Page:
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Liberty Lake council delays vote on ordinance that would limit library board’s power

April 19, 2023 Updated Wed., April 19, 2023 at 8:15 p.m.

The Liberty Lake Municipal Library is seen in January 2020.  (Nina Culver/For The Spokesman-Review)
The Liberty Lake Municipal Library is seen in January 2020. (Nina Culver/For The Spokesman-Review) Buy this photo

After lengthy discussion, several motions and outbursts from audience members, the Liberty Lake City Council delayed a decision on whether to limit the library board’s authority.

“Our citizens have spoken out over and over and over opposing this change in the governance of the library,” Councilman Tom Sahlberg said. “Not even going to address the book banning. And are we really representing them? So, I will oppose any of the changes of the governance.”

The City Council made amendments to a proposed ordinance Tuesday night, but none of the changes are final. The council will continue talks at its May 2 meeting.

Some Liberty Lake council members have said the council must provide “checks and balances” on the library board’s policymaking choices.

Others, along with many city residents, say the library has functioned well for years with the library board making decisions. They fear the council’s authority could lead to banning books.

Joy Moore, a city resident, said it’s “shameful” the council continued to talk about a nonissue, and that other city issues should be addressed instead.

“I would just say, shame on you, City Council,” she said.

The proposal comes on the heels of an unsuccessful citizen-led attempt last spring to ban “Gender Queer,” a graphic novel that explores gender identity and has led to censorship debates at many libraries around the country.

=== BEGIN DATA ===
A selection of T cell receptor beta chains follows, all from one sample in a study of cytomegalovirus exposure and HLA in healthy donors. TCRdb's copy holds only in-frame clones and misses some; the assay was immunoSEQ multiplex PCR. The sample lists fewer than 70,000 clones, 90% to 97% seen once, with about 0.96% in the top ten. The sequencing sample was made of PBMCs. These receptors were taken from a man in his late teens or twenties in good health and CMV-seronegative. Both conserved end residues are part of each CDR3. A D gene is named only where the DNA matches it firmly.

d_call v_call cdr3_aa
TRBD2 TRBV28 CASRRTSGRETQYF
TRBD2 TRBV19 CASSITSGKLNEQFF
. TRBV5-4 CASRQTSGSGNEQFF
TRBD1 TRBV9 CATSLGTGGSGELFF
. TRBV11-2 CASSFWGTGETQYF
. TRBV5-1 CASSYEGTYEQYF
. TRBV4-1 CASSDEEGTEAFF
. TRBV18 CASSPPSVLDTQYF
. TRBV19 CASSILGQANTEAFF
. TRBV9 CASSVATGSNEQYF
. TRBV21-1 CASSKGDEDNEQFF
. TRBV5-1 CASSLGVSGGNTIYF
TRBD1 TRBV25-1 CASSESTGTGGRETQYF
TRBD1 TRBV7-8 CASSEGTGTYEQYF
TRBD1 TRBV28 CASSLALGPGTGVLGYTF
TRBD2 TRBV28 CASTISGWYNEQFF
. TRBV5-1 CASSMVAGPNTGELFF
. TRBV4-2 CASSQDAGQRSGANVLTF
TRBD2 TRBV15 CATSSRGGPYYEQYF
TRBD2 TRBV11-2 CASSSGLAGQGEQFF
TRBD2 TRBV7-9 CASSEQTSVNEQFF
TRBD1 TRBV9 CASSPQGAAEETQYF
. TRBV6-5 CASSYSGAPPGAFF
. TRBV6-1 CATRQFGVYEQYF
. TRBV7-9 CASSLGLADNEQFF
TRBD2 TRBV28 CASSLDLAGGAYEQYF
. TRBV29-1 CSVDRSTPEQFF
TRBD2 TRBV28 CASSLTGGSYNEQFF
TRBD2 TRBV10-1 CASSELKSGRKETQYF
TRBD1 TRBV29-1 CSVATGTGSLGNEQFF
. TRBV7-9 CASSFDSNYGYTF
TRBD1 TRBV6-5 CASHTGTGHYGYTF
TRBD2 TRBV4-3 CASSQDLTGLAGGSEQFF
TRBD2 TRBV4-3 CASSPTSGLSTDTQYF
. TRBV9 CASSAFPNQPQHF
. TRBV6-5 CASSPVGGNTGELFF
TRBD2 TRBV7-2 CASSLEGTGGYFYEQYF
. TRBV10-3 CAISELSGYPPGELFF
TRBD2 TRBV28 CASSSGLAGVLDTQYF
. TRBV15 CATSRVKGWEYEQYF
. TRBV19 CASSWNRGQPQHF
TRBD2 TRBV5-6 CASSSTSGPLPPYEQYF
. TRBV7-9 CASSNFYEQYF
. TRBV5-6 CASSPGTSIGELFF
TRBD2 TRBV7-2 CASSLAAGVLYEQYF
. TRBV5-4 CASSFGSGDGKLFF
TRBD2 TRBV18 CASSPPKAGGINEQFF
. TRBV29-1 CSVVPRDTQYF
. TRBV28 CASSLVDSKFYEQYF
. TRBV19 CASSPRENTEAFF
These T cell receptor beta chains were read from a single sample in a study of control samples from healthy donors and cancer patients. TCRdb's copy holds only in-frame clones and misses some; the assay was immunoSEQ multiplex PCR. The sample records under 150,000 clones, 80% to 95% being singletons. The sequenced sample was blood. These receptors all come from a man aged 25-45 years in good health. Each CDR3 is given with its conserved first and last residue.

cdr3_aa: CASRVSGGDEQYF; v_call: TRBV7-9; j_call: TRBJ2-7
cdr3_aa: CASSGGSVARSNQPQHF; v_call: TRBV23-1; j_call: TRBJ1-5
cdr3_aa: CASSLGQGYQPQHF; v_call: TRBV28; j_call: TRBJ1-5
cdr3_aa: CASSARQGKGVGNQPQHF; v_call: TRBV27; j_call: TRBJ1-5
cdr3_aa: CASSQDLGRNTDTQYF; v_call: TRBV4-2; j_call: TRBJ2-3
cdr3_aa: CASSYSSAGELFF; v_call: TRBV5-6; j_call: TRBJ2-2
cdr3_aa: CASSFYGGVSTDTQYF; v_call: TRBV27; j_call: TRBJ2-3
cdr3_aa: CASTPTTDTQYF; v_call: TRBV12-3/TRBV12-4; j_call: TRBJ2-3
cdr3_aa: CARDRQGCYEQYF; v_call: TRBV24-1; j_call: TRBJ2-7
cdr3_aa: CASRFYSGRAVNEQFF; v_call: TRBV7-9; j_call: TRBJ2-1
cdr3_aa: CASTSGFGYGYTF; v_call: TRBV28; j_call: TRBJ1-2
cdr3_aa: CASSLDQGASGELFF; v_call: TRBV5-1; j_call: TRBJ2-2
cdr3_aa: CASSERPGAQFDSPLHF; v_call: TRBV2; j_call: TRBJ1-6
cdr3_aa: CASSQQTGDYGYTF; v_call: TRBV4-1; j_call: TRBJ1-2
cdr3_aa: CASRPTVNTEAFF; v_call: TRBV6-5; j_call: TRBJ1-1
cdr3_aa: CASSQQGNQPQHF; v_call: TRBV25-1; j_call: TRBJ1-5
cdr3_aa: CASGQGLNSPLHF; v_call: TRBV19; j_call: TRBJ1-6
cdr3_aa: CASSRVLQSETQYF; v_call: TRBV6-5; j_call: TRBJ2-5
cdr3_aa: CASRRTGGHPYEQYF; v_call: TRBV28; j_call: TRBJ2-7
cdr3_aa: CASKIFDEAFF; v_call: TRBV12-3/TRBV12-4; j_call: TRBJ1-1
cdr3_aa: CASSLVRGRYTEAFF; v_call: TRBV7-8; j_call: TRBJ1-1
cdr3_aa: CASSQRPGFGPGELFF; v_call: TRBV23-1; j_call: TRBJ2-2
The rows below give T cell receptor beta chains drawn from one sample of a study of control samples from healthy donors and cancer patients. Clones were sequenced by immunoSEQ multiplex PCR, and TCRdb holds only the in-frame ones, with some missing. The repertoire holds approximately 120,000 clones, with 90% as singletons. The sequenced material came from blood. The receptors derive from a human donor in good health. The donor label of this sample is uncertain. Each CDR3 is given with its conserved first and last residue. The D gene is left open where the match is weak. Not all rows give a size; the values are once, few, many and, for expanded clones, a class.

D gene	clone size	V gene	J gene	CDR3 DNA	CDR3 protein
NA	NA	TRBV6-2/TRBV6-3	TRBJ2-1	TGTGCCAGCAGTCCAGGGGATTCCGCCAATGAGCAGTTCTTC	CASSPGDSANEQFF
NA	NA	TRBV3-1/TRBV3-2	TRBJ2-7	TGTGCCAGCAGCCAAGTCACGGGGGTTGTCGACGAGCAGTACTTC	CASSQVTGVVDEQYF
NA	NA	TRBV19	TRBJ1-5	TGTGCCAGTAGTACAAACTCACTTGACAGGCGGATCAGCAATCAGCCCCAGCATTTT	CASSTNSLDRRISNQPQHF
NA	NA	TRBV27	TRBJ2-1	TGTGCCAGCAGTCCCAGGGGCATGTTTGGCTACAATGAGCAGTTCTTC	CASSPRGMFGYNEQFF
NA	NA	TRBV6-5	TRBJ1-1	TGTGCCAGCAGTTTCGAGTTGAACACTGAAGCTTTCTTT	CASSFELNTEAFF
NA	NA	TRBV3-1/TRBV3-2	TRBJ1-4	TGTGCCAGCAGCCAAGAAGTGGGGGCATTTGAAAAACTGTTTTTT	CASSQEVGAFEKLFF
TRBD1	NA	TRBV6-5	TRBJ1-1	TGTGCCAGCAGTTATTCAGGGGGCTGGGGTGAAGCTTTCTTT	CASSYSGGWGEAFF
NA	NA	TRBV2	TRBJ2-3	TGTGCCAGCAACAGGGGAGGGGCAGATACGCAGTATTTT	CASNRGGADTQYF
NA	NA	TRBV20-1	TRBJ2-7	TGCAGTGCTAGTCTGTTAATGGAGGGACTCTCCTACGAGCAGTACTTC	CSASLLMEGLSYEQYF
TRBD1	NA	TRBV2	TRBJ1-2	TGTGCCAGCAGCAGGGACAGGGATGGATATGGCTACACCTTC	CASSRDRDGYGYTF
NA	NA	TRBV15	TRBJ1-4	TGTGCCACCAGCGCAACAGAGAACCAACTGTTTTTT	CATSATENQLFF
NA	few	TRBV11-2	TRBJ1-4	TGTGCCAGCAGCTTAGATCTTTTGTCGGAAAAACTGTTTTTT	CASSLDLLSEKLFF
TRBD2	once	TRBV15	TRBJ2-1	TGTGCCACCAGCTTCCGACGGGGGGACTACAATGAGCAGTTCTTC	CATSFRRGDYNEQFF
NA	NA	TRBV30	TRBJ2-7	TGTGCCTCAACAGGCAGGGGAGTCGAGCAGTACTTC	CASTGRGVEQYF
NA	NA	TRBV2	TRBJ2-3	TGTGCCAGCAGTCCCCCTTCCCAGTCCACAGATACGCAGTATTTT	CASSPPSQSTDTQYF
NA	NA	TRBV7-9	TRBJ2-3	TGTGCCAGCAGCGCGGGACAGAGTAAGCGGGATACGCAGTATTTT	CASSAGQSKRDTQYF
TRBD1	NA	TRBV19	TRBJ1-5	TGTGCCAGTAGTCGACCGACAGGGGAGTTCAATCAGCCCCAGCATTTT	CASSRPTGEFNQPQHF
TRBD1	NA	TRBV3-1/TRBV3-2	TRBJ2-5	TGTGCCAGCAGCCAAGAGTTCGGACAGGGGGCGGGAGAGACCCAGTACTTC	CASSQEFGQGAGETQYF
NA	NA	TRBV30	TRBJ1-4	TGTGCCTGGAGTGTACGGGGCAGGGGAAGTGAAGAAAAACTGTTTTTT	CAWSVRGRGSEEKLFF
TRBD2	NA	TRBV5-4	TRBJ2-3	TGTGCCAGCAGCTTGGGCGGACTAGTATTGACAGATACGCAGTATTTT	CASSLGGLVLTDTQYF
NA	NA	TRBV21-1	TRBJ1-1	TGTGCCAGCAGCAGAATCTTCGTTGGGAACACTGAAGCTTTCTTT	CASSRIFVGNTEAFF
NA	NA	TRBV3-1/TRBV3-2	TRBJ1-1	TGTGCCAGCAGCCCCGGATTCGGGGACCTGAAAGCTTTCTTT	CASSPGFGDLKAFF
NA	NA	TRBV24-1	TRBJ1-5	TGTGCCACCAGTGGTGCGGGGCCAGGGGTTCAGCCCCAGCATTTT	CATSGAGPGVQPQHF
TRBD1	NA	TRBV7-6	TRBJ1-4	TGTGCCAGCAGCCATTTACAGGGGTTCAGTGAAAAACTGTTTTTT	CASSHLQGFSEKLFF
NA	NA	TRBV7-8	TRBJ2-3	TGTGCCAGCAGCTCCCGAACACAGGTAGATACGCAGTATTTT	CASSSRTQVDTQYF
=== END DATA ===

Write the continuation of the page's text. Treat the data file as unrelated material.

Some council members viewed the award-winning book as inappropriate for children but ultimately, on a 4-2 vote, decided to keep it on the library’s shelf. Council members Chris Cargill and Wendy Van Orman voted to remove the book.

“A strong library includes books like ‘Gender Queer,’ which is how this all started,” Moore said. “Do I want to own that book? No. But do I want it on the shelves? Yes.”

While no decision was made at Tuesday night’s meeting, which lasted until 11 p.m., council members, on a 4-3 vote, recommended allowing the City Council to “approve or reject” Liberty Lake Library Board policies with a majority vote. Councilors Annie Kurtz, Dan Dunne and Sahlberg were the dissenting votes.

The decision led to some crowd members saying an expletive and “shame” toward the councilors. Some attendees left the meeting.

Councilman Jed Spencer said the council would not create or rewrite policy, just approve or reject policy proposed by the board. He said the proposal would also allow the council to approve or reject policies that have already been set.

Kurtz said rejecting policy means removing power from the board that is invested in them by law.

“We are opening up the city to liability and to lawsuits which we cannot afford and we will lose,” she said.

Mayor Cris Kaminskas said the board has always been the policymaker for the library. The City Council funds the library.

“This is a First Amendment issue,” she said. “I do not have a right to decide what anybody else is going to read. End of story … I think this has turned into something way more than it ever should have been.”

Kurtz, Dunne and Sahlberg voted Tuesday night to amend the proposed ordinance so that the City Council or mayor could not ban or restrict access to books at the library. That motion failed because Cargill, Spencer, Van Orman and Councilman Phil Folyer voted against it.

“I’m not aware of anything in this proposed ordinance that allows the City Council to restrict or ban books, so it seems like a moot point to me,” Spencer said.

Folyer expressed concern that if the board were to ban a book, the council could not do anything about it.

“If it stops at the board of trustees, what if they’re making the wrong decision on a book ban?” Folyer said.

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